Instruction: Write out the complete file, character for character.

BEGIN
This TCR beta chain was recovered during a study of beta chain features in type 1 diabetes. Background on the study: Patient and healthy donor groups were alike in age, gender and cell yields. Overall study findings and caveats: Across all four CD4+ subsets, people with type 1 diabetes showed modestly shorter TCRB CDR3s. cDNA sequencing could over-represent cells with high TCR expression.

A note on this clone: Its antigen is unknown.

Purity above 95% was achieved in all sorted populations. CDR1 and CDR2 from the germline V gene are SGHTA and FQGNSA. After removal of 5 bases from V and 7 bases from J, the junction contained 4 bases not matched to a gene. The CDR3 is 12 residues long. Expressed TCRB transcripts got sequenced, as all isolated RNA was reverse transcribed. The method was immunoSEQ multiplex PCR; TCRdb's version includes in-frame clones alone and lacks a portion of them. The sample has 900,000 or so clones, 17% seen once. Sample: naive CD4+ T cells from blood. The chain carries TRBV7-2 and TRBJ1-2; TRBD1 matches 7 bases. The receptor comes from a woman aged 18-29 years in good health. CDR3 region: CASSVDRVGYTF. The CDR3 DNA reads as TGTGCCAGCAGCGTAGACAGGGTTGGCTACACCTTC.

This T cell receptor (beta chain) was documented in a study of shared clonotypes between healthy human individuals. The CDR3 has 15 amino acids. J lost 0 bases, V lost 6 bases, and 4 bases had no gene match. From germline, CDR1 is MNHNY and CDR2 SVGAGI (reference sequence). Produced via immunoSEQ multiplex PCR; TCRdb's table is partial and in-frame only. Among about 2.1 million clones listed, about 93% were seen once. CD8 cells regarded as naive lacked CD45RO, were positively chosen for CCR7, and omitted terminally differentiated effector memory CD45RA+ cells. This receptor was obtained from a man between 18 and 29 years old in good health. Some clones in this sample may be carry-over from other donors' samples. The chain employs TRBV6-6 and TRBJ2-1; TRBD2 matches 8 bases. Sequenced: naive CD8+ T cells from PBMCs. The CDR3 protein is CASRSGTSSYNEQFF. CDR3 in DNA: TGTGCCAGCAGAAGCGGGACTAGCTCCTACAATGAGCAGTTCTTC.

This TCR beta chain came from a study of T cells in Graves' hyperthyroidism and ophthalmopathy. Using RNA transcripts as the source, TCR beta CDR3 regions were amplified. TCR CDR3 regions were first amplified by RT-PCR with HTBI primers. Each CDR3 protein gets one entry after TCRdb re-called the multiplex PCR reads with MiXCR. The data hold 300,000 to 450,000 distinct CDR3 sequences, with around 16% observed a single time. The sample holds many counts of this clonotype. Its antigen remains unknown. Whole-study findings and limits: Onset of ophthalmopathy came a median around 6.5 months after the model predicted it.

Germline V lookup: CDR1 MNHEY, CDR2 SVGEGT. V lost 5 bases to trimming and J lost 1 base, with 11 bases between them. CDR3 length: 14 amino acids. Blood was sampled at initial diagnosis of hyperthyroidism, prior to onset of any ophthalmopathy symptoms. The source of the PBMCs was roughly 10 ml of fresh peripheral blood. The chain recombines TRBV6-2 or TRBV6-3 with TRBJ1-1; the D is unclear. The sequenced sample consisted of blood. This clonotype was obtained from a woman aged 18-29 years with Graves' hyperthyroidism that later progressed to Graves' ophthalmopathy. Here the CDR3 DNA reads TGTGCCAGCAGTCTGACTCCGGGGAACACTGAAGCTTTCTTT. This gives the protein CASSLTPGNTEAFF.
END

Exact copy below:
This TCR beta chain was recovered during a study of beta chain features in type 1 diabetes. Background on the study: Patient and healthy donor groups were alike in age, gender and cell yields. Overall study findings and caveats: Across all four CD4+ subsets, people with type 1 diabetes showed modestly shorter TCRB CDR3s. cDNA sequencing could over-represent cells with high TCR expression.

A note on this clone: Its antigen is unknown.

Purity above 95% was achieved in all sorted populations. CDR1 and CDR2 from the germline V gene are SGHTA and FQGNSA. After removal of 5 bases from V and 7 bases from J, the junction contained 4 bases not matched to a gene. The CDR3 is 12 residues long. Expressed TCRB transcripts got sequenced, as all isolated RNA was reverse transcribed. The method was immunoSEQ multiplex PCR; TCRdb's version includes in-frame clones alone and lacks a portion of them. The sample has 900,000 or so clones, 17% seen once. Sample: naive CD4+ T cells from blood. The chain carries TRBV7-2 and TRBJ1-2; TRBD1 matches 7 bases. The receptor comes from a woman aged 18-29 years in good health. CDR3 region: CASSVDRVGYTF. The CDR3 DNA reads as TGTGCCAGCAGCGTAGACAGGGTTGGCTACACCTTC.

This T cell receptor (beta chain) was documented in a study of shared clonotypes between healthy human individuals. The CDR3 has 15 amino acids. J lost 0 bases, V lost 6 bases, and 4 bases had no gene match. From germline, CDR1 is MNHNY and CDR2 SVGAGI (reference sequence). Produced via immunoSEQ multiplex PCR; TCRdb's table is partial and in-frame only. Among about 2.1 million clones listed, about 93% were seen once. CD8 cells regarded as naive lacked CD45RO, were positively chosen for CCR7, and omitted terminally differentiated effector memory CD45RA+ cells. This receptor was obtained from a man between 18 and 29 years old in good health. Some clones in this sample may be carry-over from other donors' samples. The chain employs TRBV6-6 and TRBJ2-1; TRBD2 matches 8 bases. Sequenced: naive CD8+ T cells from PBMCs. The CDR3 protein is CASRSGTSSYNEQFF. CDR3 in DNA: TGTGCCAGCAGAAGCGGGACTAGCTCCTACAATGAGCAGTTCTTC.

This TCR beta chain came from a study of T cells in Graves' hyperthyroidism and ophthalmopathy. Using RNA transcripts as the source, TCR beta CDR3 regions were amplified. TCR CDR3 regions were first amplified by RT-PCR with HTBI primers. Each CDR3 protein gets one entry after TCRdb re-called the multiplex PCR reads with MiXCR. The data hold 300,000 to 450,000 distinct CDR3 sequences, with around 16% observed a single time. The sample holds many counts of this clonotype. Its antigen remains unknown. Whole-study findings and limits: Onset of ophthalmopathy came a median around 6.5 months after the model predicted it.

Germline V lookup: CDR1 MNHEY, CDR2 SVGEGT. V lost 5 bases to trimming and J lost 1 base, with 11 bases between them. CDR3 length: 14 amino acids. Blood was sampled at initial diagnosis of hyperthyroidism, prior to onset of any ophthalmopathy symptoms. The source of the PBMCs was roughly 10 ml of fresh peripheral blood. The chain recombines TRBV6-2 or TRBV6-3 with TRBJ1-1; the D is unclear. The sequenced sample consisted of blood. This clonotype was obtained from a woman aged 18-29 years with Graves' hyperthyroidism that later progressed to Graves' ophthalmopathy. Here the CDR3 DNA reads TGTGCCAGCAGTCTGACTCCGGGGAACACTGAAGCTTTCTTT. This gives the protein CASSLTPGNTEAFF.